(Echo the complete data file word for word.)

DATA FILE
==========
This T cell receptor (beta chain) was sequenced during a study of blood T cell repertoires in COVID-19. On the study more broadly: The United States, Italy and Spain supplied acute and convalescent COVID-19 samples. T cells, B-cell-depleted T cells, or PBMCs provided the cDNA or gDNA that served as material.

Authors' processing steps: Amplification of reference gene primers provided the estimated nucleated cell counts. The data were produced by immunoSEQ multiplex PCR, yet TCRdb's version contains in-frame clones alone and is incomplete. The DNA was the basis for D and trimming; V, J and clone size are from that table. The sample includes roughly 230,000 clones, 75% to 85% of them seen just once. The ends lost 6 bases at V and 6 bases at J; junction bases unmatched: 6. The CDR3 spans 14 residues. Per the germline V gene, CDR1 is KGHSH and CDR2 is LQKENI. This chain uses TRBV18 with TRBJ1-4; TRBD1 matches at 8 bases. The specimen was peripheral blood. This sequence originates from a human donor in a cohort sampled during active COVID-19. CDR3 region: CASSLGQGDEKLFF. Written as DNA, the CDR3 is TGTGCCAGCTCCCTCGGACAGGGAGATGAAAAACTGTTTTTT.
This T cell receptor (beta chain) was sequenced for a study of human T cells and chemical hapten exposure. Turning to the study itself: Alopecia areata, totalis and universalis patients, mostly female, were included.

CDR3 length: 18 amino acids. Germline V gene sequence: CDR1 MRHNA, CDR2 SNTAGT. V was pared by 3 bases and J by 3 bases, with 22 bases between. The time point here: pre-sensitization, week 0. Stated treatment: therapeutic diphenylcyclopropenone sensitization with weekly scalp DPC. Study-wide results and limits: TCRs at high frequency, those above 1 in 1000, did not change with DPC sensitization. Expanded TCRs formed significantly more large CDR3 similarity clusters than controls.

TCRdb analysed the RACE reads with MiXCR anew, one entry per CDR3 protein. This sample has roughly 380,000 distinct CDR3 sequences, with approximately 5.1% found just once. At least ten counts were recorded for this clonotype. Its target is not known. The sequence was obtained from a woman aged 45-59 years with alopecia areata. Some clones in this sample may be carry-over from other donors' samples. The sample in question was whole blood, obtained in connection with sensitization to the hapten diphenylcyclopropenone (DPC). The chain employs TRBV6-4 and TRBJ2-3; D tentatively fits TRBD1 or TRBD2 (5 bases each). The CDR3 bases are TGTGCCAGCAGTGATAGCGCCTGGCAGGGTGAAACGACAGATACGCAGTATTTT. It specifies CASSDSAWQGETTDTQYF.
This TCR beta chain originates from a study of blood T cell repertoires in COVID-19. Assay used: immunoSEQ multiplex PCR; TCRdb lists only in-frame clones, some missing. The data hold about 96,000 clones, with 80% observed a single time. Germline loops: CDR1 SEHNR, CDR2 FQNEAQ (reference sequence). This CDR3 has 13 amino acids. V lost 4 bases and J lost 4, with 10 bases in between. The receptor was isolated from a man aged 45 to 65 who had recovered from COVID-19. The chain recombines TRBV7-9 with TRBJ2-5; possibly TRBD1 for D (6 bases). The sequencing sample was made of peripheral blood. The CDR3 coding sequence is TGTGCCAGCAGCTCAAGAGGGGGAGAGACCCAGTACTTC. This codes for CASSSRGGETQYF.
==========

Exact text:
This T cell receptor (beta chain) was sequenced during a study of blood T cell repertoires in COVID-19. On the study more broadly: The United States, Italy and Spain supplied acute and convalescent COVID-19 samples. T cells, B-cell-depleted T cells, or PBMCs provided the cDNA or gDNA that served as material.

Authors' processing steps: Amplification of reference gene primers provided the estimated nucleated cell counts. The data were produced by immunoSEQ multiplex PCR, yet TCRdb's version contains in-frame clones alone and is incomplete. The DNA was the basis for D and trimming; V, J and clone size are from that table. The sample includes roughly 230,000 clones, 75% to 85% of them seen just once. The ends lost 6 bases at V and 6 bases at J; junction bases unmatched: 6. The CDR3 spans 14 residues. Per the germline V gene, CDR1 is KGHSH and CDR2 is LQKENI. This chain uses TRBV18 with TRBJ1-4; TRBD1 matches at 8 bases. The specimen was peripheral blood. This sequence originates from a human donor in a cohort sampled during active COVID-19. CDR3 region: CASSLGQGDEKLFF. Written as DNA, the CDR3 is TGTGCCAGCTCCCTCGGACAGGGAGATGAAAAACTGTTTTTT.
This T cell receptor (beta chain) was sequenced for a study of human T cells and chemical hapten exposure. Turning to the study itself: Alopecia areata, totalis and universalis patients, mostly female, were included.

CDR3 length: 18 amino acids. Germline V gene sequence: CDR1 MRHNA, CDR2 SNTAGT. V was pared by 3 bases and J by 3 bases, with 22 bases between. The time point here: pre-sensitization, week 0. Stated treatment: therapeutic diphenylcyclopropenone sensitization with weekly scalp DPC. Study-wide results and limits: TCRs at high frequency, those above 1 in 1000, did not change with DPC sensitization. Expanded TCRs formed significantly more large CDR3 similarity clusters than controls.

TCRdb analysed the RACE reads with MiXCR anew, one entry per CDR3 protein. This sample has roughly 380,000 distinct CDR3 sequences, with approximately 5.1% found just once. At least ten counts were recorded for this clonotype. Its target is not known. The sequence was obtained from a woman aged 45-59 years with alopecia areata. Some clones in this sample may be carry-over from other donors' samples. The sample in question was whole blood, obtained in connection with sensitization to the hapten diphenylcyclopropenone (DPC). The chain employs TRBV6-4 and TRBJ2-3; D tentatively fits TRBD1 or TRBD2 (5 bases each). The CDR3 bases are TGTGCCAGCAGTGATAGCGCCTGGCAGGGTGAAACGACAGATACGCAGTATTTT. It specifies CASSDSAWQGETTDTQYF.
This TCR beta chain originates from a study of blood T cell repertoires in COVID-19. Assay used: immunoSEQ multiplex PCR; TCRdb lists only in-frame clones, some missing. The data hold about 96,000 clones, with 80% observed a single time. Germline loops: CDR1 SEHNR, CDR2 FQNEAQ (reference sequence). This CDR3 has 13 amino acids. V lost 4 bases and J lost 4, with 10 bases in between. The receptor was isolated from a man aged 45 to 65 who had recovered from COVID-19. The chain recombines TRBV7-9 with TRBJ2-5; possibly TRBD1 for D (6 bases). The sequencing sample was made of peripheral blood. The CDR3 coding sequence is TGTGCCAGCAGCTCAAGAGGGGGAGAGACCCAGTACTTC. This codes for CASSSRGGETQYF.